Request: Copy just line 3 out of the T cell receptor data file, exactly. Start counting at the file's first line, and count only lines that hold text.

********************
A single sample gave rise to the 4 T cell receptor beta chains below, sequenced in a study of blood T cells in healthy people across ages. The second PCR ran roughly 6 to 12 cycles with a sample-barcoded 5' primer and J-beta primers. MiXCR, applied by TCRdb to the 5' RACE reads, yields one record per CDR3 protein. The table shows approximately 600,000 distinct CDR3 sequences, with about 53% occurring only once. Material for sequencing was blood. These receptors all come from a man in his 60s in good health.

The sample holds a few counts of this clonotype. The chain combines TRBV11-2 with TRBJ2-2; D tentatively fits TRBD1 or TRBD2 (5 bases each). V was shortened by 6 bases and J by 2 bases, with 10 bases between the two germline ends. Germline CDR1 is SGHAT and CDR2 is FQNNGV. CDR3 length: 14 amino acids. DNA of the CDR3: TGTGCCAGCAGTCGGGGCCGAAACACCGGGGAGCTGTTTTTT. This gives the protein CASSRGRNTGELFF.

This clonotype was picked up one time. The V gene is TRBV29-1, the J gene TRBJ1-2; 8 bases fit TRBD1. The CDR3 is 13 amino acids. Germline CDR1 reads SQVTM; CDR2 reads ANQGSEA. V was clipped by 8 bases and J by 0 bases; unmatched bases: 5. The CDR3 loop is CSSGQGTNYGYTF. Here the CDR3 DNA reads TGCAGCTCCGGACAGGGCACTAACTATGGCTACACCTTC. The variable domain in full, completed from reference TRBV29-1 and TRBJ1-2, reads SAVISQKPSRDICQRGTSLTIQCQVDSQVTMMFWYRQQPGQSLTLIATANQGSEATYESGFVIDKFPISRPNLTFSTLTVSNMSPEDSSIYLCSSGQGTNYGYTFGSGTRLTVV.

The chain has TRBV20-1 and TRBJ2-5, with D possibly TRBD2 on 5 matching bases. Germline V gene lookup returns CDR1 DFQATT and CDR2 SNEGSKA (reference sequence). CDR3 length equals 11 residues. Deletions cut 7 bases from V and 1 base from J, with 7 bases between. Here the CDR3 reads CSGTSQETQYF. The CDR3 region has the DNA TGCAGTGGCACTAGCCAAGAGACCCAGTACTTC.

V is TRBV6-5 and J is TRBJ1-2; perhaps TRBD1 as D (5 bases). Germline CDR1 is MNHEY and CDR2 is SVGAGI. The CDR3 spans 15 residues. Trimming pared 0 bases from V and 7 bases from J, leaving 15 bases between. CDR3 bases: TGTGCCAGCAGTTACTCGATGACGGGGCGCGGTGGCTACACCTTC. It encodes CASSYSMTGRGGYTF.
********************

This clonotype was picked up one time. The V gene is TRBV29-1, the J gene TRBJ1-2; 8 bases fit TRBD1. The CDR3 is 13 amino acids. Germline CDR1 reads SQVTM; CDR2 reads ANQGSEA. V was clipped by 8 bases and J by 0 bases; unmatched bases: 5. The CDR3 loop is CSSGQGTNYGYTF. Here the CDR3 DNA reads TGCAGCTCCGGACAGGGCACTAACTATGGCTACACCTTC. The variable domain in full, completed from reference TRBV29-1 and TRBJ1-2, reads SAVISQKPSRDICQRGTSLTIQCQVDSQVTMMFWYRQQPGQSLTLIATANQGSEATYESGFVIDKFPISRPNLTFSTLTVSNMSPEDSSIYLCSSGQGTNYGYTFGSGTRLTVV.